This is one of the hardest questions to answer - because there's not much you can't do with it.
Okay, it probably can't make you some coffee or cook your dinner... but apart from that...
One of the main purposes of the Pandora is gaming. It has dedicated gaming controls (a proper D-Pad and buttons - some things most devices nowadays are missing).
It is powerful enough to emulate Amiga 500 games in fullspeed so you can relive your past. Of course, older computers like the C64, the MSX, the Atari ST, the Spectrum, etc. can also be emulated with ease.
It can also emulate classic video game consoles up to (and including) the 32bit generation - and even some 64bit consoles!
Another way to relive your past is by using rewritten game engines. That way, you can play games like Ultima VII, Baldur's Gate, basically all classic Point-and-Click Adventure games, classic Text adventure games, etc.
But there's more than just retrogaming:
Thanks to the growing Linux community, there are great games like Battle for Wesnoth, FreeCiv or NumptyPhysics.
And there are also a lot of homebrew developers, releasing games like Panjoust, Gianas Return or Pandora Panic.
You can check out the appstore what's available already - and this is only the beginning, as the Pandora is just out for a few weeks...
The Pandora features an Open GL ES 2.1 compatible 3D chip - so be prepared for some fast, hires 3D-possibilities.
Playing is nice, but sometimes you want to check your eMails, surf the web for some news or use IRC, MSN or ICQ to chitchat a bit.
No problem - you can do so with the Pandora using WiFi, Bluetooth or a modem.
What's your favourite browser? You can use FireFox, Chromium, Arora, Midori, .... or, if you rather like the kinetic scrolling browsers for mobile devices: Fennec.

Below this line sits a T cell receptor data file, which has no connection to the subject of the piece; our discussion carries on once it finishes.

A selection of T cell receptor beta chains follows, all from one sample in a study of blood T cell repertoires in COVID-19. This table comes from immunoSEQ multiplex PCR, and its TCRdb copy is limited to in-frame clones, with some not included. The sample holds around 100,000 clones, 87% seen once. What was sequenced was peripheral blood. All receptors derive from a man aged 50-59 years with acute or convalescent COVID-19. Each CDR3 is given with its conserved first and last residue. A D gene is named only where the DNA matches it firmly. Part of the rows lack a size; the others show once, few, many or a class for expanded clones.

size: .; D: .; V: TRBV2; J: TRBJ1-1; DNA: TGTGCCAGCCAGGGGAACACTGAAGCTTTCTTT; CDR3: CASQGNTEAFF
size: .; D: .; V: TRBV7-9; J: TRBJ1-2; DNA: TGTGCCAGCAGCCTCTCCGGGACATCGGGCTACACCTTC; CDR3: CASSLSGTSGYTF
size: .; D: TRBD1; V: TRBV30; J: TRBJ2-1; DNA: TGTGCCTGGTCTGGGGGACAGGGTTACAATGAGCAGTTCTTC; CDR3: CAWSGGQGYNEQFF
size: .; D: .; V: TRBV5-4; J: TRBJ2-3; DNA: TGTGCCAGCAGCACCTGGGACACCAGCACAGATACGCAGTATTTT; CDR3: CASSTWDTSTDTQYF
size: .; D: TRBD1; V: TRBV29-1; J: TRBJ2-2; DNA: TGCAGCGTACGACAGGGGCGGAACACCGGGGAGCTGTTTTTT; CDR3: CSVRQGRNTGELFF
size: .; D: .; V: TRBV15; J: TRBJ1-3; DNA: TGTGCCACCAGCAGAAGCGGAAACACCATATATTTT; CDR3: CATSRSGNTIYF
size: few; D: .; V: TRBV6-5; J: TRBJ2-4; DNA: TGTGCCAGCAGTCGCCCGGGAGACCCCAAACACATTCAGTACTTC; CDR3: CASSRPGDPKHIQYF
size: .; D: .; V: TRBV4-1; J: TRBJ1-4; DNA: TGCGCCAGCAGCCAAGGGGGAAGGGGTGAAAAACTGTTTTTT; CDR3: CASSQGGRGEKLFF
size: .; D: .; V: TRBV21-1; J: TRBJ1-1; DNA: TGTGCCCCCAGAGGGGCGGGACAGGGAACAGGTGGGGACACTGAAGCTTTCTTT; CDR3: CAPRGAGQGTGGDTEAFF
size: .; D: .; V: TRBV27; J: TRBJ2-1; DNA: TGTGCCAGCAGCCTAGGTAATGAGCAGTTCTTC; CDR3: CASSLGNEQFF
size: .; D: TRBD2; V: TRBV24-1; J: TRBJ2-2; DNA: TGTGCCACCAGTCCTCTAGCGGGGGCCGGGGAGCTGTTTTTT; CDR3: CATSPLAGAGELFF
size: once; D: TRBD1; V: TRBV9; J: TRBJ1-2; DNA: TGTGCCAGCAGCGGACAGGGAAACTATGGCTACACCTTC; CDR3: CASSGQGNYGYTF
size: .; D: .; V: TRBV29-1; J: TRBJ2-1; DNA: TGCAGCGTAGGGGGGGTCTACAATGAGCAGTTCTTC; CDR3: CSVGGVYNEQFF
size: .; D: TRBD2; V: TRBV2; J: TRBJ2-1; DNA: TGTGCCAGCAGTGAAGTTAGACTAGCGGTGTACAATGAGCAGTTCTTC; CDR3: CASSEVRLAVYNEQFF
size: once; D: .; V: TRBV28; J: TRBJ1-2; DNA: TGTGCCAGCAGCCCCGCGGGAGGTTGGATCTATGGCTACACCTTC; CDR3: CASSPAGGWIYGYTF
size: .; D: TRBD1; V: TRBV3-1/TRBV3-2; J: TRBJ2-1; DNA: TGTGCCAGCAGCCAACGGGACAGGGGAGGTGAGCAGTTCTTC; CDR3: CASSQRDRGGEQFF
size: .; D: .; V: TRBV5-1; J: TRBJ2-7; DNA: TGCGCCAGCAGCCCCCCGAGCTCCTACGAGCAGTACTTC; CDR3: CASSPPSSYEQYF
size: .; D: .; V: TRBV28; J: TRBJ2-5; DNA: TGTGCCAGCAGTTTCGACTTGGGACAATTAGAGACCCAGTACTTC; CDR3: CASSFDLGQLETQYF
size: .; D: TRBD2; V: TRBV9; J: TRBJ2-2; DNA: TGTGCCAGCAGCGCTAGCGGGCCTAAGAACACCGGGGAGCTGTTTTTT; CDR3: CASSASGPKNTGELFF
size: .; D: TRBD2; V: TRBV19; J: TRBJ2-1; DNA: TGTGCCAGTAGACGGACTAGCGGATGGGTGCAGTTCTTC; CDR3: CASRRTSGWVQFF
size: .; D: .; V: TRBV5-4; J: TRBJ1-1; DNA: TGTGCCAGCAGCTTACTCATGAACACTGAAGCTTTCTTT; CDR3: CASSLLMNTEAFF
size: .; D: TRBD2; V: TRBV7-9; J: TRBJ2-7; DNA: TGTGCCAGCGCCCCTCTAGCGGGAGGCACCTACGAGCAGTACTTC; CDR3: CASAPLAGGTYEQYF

It's up to you.
The Pandora offers a complete desktop mode. That does mean: Windows, a start menu, multitasking. You can run multiple programs at once.
You can write some text in an office application while listening to music or following an internet chat. It's just like a PC. Only smaller. And more portable.
Developing for the Pandora is pretty straightforward: As it features a standard Linux environment including an X-Server, you can port apps and games pretty fast. Most work by simple recompiling them.
And if you want to develop on-the-go: You can install development tools and IDEs like CODE::BLOCKS onto the Pandora - and code, compile and debug directly on the machine!
Is this it?
No. This is just the beginning. The top of the icing. You can use USB devices with the Pandora as well.
Want GPS? Connect a receiver. There is Linux GPS Software available.
Want to use a proper mouse and keyboard? Simply connect them using an USB hub. Combined with the TV Out cable, you can basically turn your Pandora into a small desktop PC.
There is so much you can do. You could connect a MIDI device and program or play your synthesizers from the Pandora.
You could connect an USB harddrive and use it as mini-Webserver. Or Fileserver.
The possibilities are endless - you just have to imagine it.